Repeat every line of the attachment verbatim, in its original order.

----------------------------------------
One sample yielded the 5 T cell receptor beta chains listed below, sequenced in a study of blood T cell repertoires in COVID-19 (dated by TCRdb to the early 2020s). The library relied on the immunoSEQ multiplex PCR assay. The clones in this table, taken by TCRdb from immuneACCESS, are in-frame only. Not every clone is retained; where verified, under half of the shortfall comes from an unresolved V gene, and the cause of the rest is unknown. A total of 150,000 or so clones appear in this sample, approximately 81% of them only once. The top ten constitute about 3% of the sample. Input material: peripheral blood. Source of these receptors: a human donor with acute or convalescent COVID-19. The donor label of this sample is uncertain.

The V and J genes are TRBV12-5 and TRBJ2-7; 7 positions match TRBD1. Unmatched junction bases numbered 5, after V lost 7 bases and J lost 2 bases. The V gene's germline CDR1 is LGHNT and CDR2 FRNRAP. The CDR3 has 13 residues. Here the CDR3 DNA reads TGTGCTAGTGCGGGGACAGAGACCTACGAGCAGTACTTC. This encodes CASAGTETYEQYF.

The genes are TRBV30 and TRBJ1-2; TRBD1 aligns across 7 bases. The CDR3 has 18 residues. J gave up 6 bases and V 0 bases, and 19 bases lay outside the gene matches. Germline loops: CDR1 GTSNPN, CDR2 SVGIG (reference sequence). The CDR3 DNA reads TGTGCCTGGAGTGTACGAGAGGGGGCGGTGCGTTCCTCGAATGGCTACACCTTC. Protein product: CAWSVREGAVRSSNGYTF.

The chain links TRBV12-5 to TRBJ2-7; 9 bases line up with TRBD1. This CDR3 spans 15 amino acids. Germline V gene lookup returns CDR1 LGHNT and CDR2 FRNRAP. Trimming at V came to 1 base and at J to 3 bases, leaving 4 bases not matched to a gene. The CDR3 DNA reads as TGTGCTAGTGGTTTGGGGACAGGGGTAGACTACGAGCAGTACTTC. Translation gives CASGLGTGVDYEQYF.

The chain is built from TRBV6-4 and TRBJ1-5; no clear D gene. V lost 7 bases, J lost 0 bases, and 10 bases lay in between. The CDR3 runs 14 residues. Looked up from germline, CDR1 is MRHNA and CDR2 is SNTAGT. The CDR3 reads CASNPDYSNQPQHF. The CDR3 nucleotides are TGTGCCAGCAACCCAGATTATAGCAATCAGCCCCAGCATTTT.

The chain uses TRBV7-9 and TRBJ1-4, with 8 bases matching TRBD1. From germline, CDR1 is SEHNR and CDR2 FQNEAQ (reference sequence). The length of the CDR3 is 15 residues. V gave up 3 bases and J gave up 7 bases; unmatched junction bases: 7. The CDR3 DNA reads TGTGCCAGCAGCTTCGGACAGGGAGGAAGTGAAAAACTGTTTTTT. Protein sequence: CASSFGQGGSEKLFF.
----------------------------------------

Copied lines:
One sample yielded the 5 T cell receptor beta chains listed below, sequenced in a study of blood T cell repertoires in COVID-19 (dated by TCRdb to the early 2020s). The library relied on the immunoSEQ multiplex PCR assay. The clones in this table, taken by TCRdb from immuneACCESS, are in-frame only. Not every clone is retained; where verified, under half of the shortfall comes from an unresolved V gene, and the cause of the rest is unknown. A total of 150,000 or so clones appear in this sample, approximately 81% of them only once. The top ten constitute about 3% of the sample. Input material: peripheral blood. Source of these receptors: a human donor with acute or convalescent COVID-19. The donor label of this sample is uncertain.

The V and J genes are TRBV12-5 and TRBJ2-7; 7 positions match TRBD1. Unmatched junction bases numbered 5, after V lost 7 bases and J lost 2 bases. The V gene's germline CDR1 is LGHNT and CDR2 FRNRAP. The CDR3 has 13 residues. Here the CDR3 DNA reads TGTGCTAGTGCGGGGACAGAGACCTACGAGCAGTACTTC. This encodes CASAGTETYEQYF.

The genes are TRBV30 and TRBJ1-2; TRBD1 aligns across 7 bases. The CDR3 has 18 residues. J gave up 6 bases and V 0 bases, and 19 bases lay outside the gene matches. Germline loops: CDR1 GTSNPN, CDR2 SVGIG (reference sequence). The CDR3 DNA reads TGTGCCTGGAGTGTACGAGAGGGGGCGGTGCGTTCCTCGAATGGCTACACCTTC. Protein product: CAWSVREGAVRSSNGYTF.

The chain links TRBV12-5 to TRBJ2-7; 9 bases line up with TRBD1. This CDR3 spans 15 amino acids. Germline V gene lookup returns CDR1 LGHNT and CDR2 FRNRAP. Trimming at V came to 1 base and at J to 3 bases, leaving 4 bases not matched to a gene. The CDR3 DNA reads as TGTGCTAGTGGTTTGGGGACAGGGGTAGACTACGAGCAGTACTTC. Translation gives CASGLGTGVDYEQYF.

The chain is built from TRBV6-4 and TRBJ1-5; no clear D gene. V lost 7 bases, J lost 0 bases, and 10 bases lay in between. The CDR3 runs 14 residues. Looked up from germline, CDR1 is MRHNA and CDR2 is SNTAGT. The CDR3 reads CASNPDYSNQPQHF. The CDR3 nucleotides are TGTGCCAGCAACCCAGATTATAGCAATCAGCCCCAGCATTTT.

The chain uses TRBV7-9 and TRBJ1-4, with 8 bases matching TRBD1. From germline, CDR1 is SEHNR and CDR2 FQNEAQ (reference sequence). The length of the CDR3 is 15 residues. V gave up 3 bases and J gave up 7 bases; unmatched junction bases: 7. The CDR3 DNA reads TGTGCCAGCAGCTTCGGACAGGGAGGAAGTGAAAAACTGTTTTTT. Protein sequence: CASSFGQGGSEKLFF.